We headed home after that for a late afternoon hot tub session!
Visit Cultybraggan Camp
Cultybraggan Camp is an old prisoner of war camp that is located just a mile or so outside of Comrie. It was such a cool place. We’d driven past it in the car before and had our interest suitably piqued so I was delighted to be able to go during our trip.
The camp has a super interesting history. It was first created to hold WII prisoners of war. Known as Camp 21, it was a so-called ‘black camp’, which meant it held the prisoners who were most fanatical about Nazi ideology. It was later turned into an army training camp.
There were lots of really emotional stories that were so interesting to read about. Some of the prisoners of war formed friendships with the local people in Comrie and even stayed on in Scotland after they were released. Reading about how they came to visit these people later on in life was really poignant.
We also stopped off at Camp 21 Café after we’d finished looking around, which is open between 11am and 4pm. They have soup, scones, cakes, tea and coffee. And they also have non-dairy milk which is always a win for me for non-dairy milk drinkers like me.
Cultybraggan Camp is free to enter although you can give a voluntary donation. The other great thing is that it’s dog-friendly. And not just the outside space – the museum too.
You can even stay in one of the newly renovated Nissen huts if you want!
The Royal Hotel
If you want to eat out when you’re in Comrie then I would recommend booking in advance. We tried to book a table at The Deil’s Cauldron for the Saturday night but they didn’t have any tables available when I rang up the night before. Better luck next time, eh?
We ended up going to The Royal Hotel instead, which is a big fancy-looking building in the centre of the village. The only time they could squeeze us in was 5.15pm which was fine for me but might not be ideal for folks who don’t like to eat at, like, toddler time.
Whatever time it was, it was all rather lovely. It was a bit posher than what I was after but the menu was decent looking and it wasn’t overly expensive. 50% of us ordered the chicken, ham and leek pie which was a real heft of a portion. The chips were super tasty too.
For dessert, I couldn’t help but order a chocolate fondant which had a decadent, molten centre. It had a squishy banana thing on the side but the passionfruit ice cream was the real show stealer – it was the perfect accompaniment to the rich chocolate.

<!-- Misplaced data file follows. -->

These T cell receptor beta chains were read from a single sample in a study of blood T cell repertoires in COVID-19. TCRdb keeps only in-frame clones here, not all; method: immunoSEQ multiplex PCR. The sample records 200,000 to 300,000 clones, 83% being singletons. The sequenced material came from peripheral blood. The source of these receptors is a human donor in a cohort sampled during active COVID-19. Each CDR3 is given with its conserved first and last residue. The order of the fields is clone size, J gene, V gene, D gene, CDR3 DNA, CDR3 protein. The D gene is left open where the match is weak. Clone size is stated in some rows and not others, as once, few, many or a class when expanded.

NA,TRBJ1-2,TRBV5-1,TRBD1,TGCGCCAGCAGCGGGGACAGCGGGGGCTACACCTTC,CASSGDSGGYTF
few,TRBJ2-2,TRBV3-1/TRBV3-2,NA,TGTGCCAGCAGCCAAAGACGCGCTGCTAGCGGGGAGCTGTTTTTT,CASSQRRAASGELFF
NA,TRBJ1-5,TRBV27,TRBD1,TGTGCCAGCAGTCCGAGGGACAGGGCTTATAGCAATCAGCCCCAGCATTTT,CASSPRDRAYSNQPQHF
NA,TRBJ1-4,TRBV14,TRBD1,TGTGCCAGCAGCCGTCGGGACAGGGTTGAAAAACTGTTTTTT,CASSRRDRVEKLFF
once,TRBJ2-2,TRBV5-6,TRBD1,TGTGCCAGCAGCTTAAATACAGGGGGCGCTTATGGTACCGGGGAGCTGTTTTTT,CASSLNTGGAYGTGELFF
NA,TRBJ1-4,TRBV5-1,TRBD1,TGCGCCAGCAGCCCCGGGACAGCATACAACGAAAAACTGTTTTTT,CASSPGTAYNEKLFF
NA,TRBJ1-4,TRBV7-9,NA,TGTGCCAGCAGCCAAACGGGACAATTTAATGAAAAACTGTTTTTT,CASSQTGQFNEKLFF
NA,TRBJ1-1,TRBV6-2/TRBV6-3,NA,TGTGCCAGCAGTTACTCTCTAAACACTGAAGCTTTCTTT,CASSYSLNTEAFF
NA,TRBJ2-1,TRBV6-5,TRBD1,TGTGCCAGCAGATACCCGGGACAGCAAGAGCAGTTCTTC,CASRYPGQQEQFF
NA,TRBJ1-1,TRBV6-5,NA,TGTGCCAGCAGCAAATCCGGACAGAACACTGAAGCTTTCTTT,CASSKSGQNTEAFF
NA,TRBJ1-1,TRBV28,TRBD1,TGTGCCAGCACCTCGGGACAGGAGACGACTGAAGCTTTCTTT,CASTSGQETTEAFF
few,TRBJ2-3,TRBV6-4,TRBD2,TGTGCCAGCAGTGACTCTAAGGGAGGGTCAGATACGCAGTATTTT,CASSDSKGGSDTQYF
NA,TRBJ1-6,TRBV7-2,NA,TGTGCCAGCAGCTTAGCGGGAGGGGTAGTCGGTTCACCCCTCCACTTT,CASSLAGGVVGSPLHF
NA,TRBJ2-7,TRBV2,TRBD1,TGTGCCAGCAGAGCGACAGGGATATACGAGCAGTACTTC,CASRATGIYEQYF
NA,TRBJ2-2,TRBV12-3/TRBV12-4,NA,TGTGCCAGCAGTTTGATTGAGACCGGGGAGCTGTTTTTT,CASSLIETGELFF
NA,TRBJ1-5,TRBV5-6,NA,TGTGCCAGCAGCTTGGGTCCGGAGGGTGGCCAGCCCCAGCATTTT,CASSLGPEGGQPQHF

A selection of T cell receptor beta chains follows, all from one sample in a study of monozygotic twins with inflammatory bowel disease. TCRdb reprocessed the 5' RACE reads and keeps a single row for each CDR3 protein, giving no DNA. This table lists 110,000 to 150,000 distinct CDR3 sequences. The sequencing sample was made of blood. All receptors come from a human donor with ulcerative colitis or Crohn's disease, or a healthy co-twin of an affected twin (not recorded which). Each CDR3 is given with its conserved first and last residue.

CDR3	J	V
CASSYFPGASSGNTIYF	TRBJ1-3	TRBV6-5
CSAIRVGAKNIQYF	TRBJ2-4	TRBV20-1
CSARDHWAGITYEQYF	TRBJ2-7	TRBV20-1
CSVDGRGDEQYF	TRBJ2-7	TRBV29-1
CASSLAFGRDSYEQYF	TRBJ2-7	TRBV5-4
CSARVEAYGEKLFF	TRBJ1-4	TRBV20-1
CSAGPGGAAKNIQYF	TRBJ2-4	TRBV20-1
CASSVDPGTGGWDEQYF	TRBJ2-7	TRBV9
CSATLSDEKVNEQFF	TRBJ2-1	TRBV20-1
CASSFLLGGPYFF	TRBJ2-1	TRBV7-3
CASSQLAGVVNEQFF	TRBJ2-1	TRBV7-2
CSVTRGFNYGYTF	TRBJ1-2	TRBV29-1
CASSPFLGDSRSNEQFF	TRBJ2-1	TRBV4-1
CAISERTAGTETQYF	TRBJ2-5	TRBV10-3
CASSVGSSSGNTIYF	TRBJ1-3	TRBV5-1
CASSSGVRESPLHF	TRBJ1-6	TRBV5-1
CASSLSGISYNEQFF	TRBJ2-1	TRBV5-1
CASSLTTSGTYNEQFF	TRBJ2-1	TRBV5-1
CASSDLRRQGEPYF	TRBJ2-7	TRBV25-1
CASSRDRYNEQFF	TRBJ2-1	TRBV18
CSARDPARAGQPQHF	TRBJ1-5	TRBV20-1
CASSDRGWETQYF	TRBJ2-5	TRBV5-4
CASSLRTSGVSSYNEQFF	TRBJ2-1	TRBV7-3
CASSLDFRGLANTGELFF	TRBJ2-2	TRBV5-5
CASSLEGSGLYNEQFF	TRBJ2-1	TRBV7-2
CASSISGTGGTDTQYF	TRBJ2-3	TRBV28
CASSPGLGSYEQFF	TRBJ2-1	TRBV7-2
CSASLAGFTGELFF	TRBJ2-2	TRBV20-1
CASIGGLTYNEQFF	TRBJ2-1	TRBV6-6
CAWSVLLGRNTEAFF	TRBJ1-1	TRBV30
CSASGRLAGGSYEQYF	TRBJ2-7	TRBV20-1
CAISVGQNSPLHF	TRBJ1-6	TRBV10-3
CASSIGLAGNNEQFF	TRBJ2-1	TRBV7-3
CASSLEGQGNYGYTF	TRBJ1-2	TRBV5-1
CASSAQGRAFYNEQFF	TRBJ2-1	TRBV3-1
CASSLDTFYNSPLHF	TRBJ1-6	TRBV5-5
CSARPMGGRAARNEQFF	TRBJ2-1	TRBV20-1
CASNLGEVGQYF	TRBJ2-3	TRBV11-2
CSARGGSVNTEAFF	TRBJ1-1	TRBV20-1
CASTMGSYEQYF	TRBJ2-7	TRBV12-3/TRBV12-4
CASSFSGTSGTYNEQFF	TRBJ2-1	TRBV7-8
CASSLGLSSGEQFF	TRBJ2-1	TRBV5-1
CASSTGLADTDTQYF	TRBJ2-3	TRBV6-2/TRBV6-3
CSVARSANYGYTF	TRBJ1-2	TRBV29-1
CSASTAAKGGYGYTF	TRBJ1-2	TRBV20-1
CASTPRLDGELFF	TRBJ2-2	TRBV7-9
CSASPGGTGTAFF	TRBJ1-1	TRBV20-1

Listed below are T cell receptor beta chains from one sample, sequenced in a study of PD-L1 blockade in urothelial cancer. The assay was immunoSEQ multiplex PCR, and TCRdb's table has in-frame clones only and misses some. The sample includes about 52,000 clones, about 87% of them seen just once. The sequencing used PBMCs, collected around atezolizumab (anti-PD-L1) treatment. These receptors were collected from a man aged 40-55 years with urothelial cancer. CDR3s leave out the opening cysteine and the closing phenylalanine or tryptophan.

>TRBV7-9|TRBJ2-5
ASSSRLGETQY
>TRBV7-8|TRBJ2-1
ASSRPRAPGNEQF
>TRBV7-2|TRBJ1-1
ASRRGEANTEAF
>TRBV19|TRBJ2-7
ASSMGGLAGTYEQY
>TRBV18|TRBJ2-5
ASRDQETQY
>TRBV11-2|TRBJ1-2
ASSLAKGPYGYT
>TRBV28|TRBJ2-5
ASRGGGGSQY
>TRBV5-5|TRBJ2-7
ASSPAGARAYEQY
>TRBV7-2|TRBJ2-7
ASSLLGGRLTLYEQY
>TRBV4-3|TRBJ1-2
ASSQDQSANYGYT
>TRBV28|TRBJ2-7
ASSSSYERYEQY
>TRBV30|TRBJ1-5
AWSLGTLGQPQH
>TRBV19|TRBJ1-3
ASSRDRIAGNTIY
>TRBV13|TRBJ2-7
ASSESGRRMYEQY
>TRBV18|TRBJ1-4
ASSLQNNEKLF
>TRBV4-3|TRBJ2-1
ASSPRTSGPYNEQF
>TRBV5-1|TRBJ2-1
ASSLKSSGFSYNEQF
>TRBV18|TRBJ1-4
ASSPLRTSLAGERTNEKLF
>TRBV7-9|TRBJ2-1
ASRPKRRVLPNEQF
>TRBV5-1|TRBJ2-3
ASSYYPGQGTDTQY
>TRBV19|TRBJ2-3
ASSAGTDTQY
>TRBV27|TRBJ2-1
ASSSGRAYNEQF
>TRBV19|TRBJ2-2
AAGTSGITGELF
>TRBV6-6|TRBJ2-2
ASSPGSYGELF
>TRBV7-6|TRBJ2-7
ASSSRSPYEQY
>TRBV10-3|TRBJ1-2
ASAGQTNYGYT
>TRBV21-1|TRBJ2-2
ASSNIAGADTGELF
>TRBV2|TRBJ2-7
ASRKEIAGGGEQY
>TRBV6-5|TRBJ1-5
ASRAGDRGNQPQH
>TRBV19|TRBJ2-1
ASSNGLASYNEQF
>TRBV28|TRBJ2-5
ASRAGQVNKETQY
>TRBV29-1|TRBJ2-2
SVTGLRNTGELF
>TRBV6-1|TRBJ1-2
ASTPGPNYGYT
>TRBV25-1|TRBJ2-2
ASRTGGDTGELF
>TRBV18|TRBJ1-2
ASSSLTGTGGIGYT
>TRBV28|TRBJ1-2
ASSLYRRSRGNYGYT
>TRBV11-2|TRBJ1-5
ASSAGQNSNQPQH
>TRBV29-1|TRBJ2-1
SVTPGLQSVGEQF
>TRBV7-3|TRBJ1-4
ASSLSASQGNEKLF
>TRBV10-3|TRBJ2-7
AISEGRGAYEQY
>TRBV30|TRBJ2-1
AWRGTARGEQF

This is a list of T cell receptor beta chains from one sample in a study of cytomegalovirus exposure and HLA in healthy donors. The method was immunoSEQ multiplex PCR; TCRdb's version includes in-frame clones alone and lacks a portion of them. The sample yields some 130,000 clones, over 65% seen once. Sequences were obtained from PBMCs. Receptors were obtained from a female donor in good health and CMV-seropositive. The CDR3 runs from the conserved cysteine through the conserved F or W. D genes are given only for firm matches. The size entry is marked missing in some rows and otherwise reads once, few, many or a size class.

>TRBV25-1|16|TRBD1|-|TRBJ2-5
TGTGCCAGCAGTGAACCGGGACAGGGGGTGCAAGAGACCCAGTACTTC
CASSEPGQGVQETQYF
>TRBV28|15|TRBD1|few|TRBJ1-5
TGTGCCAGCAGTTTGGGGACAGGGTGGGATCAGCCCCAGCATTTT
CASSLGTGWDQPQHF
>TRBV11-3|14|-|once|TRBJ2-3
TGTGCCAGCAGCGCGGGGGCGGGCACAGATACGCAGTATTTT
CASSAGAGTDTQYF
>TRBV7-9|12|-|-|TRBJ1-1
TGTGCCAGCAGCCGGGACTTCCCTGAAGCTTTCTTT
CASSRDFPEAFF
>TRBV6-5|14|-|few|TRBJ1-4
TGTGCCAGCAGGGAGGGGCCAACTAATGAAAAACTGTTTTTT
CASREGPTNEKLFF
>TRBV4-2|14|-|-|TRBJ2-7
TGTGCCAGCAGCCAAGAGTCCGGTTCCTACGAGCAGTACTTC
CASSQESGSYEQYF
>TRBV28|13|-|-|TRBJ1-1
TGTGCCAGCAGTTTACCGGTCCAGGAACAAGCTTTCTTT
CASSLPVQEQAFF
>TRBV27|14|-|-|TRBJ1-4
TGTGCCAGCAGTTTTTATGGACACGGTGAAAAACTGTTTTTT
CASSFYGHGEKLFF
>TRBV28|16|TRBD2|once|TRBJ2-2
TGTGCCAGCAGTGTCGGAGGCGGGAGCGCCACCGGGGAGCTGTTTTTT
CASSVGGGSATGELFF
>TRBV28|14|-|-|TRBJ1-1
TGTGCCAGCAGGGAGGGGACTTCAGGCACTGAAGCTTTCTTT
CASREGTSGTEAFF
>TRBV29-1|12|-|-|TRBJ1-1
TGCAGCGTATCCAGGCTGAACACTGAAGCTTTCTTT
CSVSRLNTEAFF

Other things to do in Comrie
Auchingarrich Wildlife Park
Like wildlife? Then be sure to pop by Auchingarrich Wildlife Park in Comrie.
They have over 40 species of animals here, including meerkats, wallabies, ring-tailed lemurs, red kangaroos and emus. They also have farm animals such as donkeys, pigs, sheep, Shetland ponies, and deer. There are also Scottish wildcats, which look beautiful.
If you’re looking for more local wildlife then they also have Highland Cattle here, which go by the names Matilda and Marline. There are also talks about some of the animals each day. I was sad to see we’d missed the otter talk which had been earlier in the day.
We didn’t actually go to the wildlife park ourselves. Well, we arrived, but we didn’t go in. It started pouring with rain just as we pulled into the carpark, which was the first thing that got me thinking, hmmm, I’m not entirely convinced on this. But we carried on.
And then we realised that it cost £11 for a ticket. That seemed quite steep to me. Maybe if you have kids and want to make a day out of it that’s totally fine. You could probably spend a good few hours there. But we really just wanted a quick forty-minute stroll around the place so we just headed back to the cars and drove back to the cottage.
Where to stay in Comrie
Wallace Lodge, Lochview Farm, Comrie
We stayed at Wallace Lodge in Comrie and it was really lovely.
Nestled on the banks of a small loch and surrounded by rugged Scottish landscape, it’s the perfect spot if you want some off-grid peace and quiet. There’s lots of wildlife to spot and you’ll also get far too used to the sound of the resident ducks quacking away in the background. Half the time it sounded like they were having a laugh at us!
The lodge looks like it’s pretty small from the outside but it’s a bit of a tardis. There’s a lovely kitchen diner with characterful beams and a huge wooden table. it also has enough space for a large L-shaped sofa which is perfect for cosying up on at any time of day. Breakfast. Mid-afternoon chill time. In the evening. You name it, we were on it.
The enormous window looking out onto the water is amazing. You’ll find yourself mesmerised by the wildlife outside. Literally, just staring at it. There are ducks, swans, little moorhens pootling around, and one of our group even spotted an otter casually out for a swim. It’s like a giant David Attenborough TV show playing out live in front of you.
Oh, and I haven’t even mentioned the hot tub yet. It’s directly outside and it’s one of those that you can just switch on and go – you don’t have to wait around for four hours waiting for a fire to heat up the water. One of my favourite afternoons was spent sitting in the hot tub, chatting shit, and drinking a Malibu mixer can. What more could you want?
If you’re feeling energetic, there are tennis courts over by the owner’s farm on the other side of the water. There’s also a dog agility area, which you do have to book and pay for. If you just want to cosy up, there’s an array of board games in the upstairs space.
Facilities at Wallace Lodge
- Peaceful rural location
- Beautiful views
- 4 bedrooms
- 3 bathrooms
- Hot tub (it’s big)
- Cosy and snug
- Ideal for wildlife spotting!
What to pack for Airbnb trip
There are always a handful of essentials that I always like to pack when I go to an Airbnb. The biggest one is slippers. I can’t tell you how much more at home you feel as soon as you have a pair of fluffy slippers on your feet. Never leave without them! Read my full post here.
That was my verdict on my weekend break to Comrie in Perthshire. Have you visited?